The Emeryville commons, from the resident's perspective
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Saturday, February 27, 2010
Analysis: Special Election or Appointment
Will voters get shortchanged?
By Brian Donahue
Ken Bukowski, a councilman for almost 25 years, may soon resign or be forced from office, according to rumors swirling around Emeryville.
Emeryville police called to the dilapidated Bukowski compound while responding to a domestic violence incident on the property, in this 2009 file photo.
While the Tattler is busy ferreting out the fact and fiction, a nearly as pressing question also deserves an answer: How would a successor emerge? According to the city charter, which governs such things, a special election may be held or the city council can simply appoint a replacement.
Perhaps best known as a political weather vane, Mr. Bukowski has shifted his leanings from populist champion to Chamber of Commerce lap dog and back throughout his career. Lately though repeated scandals have emerged, tarnishing Mr. Bukowski's reputation and turning a man once sought after to break tied votes into a political pariah.
Mr. Bukowski has also run into serious financial problems. According to sources, all of the buildings in his infamous Doyle Street compound are in various stages of foreclosure. If this is indeed the case, it will be revealed publicly soon.
Mr. Bukowski's last re-election effort relied on the Chamber of Commerce's considerable financial resources. A good investment if dollars can be measured in votes. Since his re-election in 2007 he has voted in lock step both with the wishes of the Chamber and with deep pocketed developers.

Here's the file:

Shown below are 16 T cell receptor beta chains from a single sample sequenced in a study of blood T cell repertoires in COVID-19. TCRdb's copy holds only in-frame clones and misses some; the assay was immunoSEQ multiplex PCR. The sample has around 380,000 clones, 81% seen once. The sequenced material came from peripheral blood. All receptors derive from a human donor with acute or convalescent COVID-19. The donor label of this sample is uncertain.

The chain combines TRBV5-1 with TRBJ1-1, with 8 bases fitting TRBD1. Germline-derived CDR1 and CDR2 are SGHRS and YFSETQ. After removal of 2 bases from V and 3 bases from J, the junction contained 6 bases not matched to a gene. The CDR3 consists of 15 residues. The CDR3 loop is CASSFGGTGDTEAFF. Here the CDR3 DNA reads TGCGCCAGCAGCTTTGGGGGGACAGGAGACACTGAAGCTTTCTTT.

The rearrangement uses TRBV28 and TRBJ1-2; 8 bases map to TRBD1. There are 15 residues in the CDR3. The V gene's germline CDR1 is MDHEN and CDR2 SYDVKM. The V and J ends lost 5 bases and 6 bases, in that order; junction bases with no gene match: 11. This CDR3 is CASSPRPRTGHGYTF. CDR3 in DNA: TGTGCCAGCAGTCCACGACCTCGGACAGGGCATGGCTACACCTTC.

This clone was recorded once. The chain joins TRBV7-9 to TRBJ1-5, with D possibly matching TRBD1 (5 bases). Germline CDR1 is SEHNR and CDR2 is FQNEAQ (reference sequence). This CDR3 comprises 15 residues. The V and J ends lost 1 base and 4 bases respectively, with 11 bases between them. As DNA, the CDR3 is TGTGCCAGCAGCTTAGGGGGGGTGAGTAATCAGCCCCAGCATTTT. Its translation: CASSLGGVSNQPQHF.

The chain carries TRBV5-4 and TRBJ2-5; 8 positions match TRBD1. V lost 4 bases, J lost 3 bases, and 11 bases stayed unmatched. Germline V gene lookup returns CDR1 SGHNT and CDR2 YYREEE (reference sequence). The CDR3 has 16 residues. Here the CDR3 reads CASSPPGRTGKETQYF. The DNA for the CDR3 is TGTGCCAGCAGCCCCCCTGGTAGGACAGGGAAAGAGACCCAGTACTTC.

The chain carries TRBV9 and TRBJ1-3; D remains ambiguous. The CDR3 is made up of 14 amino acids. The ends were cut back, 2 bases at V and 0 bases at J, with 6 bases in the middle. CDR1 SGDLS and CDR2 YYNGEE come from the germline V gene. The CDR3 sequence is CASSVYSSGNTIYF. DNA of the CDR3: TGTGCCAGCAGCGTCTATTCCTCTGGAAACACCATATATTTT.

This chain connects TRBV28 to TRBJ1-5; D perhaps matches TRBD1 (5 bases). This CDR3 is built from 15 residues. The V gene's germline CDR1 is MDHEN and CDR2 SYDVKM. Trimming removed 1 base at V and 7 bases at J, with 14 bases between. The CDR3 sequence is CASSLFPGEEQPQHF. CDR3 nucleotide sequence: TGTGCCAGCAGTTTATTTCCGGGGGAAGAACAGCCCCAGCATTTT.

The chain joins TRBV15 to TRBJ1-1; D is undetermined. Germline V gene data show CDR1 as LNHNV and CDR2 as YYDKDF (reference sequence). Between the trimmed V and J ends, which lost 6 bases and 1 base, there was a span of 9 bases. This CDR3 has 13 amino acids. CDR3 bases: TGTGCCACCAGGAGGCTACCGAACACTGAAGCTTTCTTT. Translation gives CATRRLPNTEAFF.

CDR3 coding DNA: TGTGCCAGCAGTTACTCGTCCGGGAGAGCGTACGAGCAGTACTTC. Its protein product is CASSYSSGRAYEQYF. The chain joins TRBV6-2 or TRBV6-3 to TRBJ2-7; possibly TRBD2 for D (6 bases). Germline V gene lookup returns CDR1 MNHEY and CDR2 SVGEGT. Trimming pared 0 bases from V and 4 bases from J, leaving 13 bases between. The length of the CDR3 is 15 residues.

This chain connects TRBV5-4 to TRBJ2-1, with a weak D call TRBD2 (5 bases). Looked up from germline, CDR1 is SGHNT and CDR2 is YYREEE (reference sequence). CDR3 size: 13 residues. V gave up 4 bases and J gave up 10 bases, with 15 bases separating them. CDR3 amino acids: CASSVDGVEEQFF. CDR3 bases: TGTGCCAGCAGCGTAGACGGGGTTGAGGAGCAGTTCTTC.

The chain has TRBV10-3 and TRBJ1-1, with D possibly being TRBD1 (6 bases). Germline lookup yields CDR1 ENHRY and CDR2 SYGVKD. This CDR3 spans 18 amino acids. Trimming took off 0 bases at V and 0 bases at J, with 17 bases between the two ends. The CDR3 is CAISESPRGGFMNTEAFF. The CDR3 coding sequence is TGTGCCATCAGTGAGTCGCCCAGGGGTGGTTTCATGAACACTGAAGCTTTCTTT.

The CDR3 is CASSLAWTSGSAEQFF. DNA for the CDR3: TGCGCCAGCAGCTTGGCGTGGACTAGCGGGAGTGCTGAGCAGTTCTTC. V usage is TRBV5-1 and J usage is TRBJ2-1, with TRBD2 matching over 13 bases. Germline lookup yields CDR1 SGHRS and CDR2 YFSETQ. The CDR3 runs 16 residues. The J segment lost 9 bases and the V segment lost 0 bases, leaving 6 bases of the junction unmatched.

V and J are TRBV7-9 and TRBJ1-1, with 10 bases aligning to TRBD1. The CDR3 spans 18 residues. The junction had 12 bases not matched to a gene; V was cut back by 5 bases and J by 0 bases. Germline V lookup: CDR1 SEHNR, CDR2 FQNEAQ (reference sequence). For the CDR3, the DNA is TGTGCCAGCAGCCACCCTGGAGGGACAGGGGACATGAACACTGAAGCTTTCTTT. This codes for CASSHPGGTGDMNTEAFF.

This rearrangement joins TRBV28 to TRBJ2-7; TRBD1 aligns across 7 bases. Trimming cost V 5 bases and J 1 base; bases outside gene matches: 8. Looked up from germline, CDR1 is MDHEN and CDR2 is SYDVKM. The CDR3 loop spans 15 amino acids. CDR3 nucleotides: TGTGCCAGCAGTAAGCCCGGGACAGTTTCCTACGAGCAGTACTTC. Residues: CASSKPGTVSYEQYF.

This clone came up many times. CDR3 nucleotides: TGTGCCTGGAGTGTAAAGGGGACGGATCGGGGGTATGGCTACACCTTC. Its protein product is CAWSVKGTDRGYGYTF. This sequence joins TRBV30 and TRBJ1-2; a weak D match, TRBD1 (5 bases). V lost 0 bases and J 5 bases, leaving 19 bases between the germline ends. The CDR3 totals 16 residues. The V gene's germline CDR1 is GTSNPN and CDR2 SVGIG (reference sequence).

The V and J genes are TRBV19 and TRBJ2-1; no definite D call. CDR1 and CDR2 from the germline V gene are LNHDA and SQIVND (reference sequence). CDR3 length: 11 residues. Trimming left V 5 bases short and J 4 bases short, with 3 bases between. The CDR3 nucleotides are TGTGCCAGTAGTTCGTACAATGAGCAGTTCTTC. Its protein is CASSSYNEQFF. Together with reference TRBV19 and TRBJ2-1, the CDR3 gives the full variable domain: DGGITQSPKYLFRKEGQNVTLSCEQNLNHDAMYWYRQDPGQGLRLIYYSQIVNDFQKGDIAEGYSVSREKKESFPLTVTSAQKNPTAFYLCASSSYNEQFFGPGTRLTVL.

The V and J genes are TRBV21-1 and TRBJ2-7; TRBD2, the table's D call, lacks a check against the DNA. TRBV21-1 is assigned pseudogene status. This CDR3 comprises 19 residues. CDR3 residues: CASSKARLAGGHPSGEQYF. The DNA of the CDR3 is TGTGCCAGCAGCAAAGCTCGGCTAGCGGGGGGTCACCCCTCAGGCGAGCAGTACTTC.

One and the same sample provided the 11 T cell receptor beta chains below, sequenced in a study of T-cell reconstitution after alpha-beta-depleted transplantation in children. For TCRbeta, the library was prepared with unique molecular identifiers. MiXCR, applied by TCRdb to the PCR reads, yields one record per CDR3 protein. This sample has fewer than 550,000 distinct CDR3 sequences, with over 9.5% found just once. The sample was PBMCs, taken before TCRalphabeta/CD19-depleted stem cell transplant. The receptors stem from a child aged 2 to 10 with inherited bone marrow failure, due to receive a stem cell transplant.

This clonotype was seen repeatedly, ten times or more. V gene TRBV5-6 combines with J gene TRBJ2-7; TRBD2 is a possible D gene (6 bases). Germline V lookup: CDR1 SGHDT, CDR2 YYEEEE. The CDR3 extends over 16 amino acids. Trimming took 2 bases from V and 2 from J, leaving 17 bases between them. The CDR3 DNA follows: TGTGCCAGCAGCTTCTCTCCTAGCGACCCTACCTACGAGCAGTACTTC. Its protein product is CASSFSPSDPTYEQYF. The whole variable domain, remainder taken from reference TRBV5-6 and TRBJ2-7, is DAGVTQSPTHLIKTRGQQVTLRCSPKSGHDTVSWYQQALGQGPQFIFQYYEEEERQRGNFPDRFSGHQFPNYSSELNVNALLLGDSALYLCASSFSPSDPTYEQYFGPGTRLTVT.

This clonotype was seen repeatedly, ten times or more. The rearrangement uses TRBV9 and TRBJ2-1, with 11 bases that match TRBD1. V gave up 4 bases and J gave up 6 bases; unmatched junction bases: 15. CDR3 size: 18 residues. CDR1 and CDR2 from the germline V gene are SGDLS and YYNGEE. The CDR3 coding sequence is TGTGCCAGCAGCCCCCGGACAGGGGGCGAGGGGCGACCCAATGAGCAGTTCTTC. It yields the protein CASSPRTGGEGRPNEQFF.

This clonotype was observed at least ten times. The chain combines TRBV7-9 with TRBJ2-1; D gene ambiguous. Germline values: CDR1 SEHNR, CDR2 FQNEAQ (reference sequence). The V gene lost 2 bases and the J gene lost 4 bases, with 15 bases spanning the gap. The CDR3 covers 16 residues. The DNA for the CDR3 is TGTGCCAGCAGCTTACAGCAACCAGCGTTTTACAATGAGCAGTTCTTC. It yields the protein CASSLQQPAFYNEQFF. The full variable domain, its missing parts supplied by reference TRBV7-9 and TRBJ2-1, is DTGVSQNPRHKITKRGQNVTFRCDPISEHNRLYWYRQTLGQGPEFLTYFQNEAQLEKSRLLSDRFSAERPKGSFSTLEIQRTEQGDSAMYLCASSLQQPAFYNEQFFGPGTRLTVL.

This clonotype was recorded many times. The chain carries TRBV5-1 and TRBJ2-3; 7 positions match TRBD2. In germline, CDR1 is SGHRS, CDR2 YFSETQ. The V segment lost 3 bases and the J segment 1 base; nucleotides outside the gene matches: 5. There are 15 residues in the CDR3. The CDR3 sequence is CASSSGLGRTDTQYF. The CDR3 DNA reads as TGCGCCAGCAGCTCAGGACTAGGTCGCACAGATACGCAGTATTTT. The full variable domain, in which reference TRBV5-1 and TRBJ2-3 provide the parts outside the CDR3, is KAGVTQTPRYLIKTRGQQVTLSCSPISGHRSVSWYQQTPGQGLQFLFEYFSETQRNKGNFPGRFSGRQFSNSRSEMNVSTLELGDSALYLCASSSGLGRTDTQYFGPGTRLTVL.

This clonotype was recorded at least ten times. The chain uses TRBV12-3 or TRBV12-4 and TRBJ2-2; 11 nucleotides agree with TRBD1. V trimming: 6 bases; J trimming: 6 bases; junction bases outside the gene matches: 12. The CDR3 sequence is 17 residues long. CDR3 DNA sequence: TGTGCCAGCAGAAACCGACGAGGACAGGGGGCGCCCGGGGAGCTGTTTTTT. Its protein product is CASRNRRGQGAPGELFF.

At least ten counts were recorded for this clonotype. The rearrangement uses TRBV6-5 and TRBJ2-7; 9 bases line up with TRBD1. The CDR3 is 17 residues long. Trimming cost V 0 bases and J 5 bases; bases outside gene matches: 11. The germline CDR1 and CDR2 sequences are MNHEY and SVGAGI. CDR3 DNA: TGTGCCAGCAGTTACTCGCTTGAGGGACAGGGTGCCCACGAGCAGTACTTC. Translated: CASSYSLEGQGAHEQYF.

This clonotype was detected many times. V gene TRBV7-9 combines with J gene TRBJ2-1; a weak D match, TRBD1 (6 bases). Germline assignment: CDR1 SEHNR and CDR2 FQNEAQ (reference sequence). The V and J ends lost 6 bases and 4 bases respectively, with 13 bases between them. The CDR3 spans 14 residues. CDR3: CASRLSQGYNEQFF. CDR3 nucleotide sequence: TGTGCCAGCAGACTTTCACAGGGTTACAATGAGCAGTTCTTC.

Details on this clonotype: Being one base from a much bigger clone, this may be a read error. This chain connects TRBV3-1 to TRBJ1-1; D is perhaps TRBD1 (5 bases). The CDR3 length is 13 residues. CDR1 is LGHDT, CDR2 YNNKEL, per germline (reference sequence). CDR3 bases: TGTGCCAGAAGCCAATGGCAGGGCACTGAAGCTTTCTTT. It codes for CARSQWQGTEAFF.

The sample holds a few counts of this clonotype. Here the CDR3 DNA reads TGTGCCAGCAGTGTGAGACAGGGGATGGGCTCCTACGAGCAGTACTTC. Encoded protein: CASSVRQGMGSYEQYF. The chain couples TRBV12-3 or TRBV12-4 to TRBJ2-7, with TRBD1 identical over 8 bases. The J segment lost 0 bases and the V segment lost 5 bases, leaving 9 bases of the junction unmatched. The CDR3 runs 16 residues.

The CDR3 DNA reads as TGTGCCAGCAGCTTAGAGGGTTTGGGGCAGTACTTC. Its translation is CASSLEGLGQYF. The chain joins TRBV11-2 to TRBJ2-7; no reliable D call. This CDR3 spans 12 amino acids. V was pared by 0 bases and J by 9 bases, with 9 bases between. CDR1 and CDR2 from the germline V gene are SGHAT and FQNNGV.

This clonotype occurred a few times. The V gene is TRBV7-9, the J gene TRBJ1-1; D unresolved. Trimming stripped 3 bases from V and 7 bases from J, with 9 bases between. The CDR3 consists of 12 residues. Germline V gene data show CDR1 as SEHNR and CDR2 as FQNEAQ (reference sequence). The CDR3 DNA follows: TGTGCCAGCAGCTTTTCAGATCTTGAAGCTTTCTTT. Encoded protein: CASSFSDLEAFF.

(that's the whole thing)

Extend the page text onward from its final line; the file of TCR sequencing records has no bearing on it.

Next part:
But now Mr. Bukowski is an embarrassment to the Chamber. Their association with him has harmed the chamber's reputation and may prove an impediment to its future political clout as Emeryville's lead power broker.
Realizing the danger of allowing Mr. Bukowski to run in November 2011 and fearing an upset win by another pro-resident candidate, the chamber is in a tough spot. From a Machiavellian worldview the chamber would benefit greatly from orchestrating the appointment of a replacement of Mr. Bukowski with a pro-chamber successor with a less sullied record. This person could then run as an incumbent in 2011. Sitting council members enjoy a large electoral advantage, a fact not lost on the chamber.
Precedent for this undemocratic transition occurred in 1996 when then council member Bob Savage resigned due to illness. The council, with the chamber's blessing, opted to forgo a special election and replaced Savage with the appointment of Gary Caffey. Mr. Caffey proved the most pro-chamber council member Emeryville has ever seen. Mr. Caffey was repeatedly re-elected until he declined to run for re-election in 2003.
It would not serve the interests of the Chamber of Commerce or the 'Nora Davis faction' on the council, to allow the democratic process of a special election to replace Mr Bukowski. They would not allow a council seat to be placed at risk if they don't have to. Emeryville citizens should prepare themselves for an undemocratic bloodless coup if Mr Bukowski goes down. The Chamber may decide to wait until close to the election to remove council member Bukowski to make it seem more reasonable to appoint a successor rather than hold a 'costly' special election. Then of course there is the possibility that Ken Bukowski may rebuff any resignation overtures from the Chamber of Commerce and their developer proxies and run for re-election as a 'wildcatter' with no support from anyone promising a hugely contested 2011 election.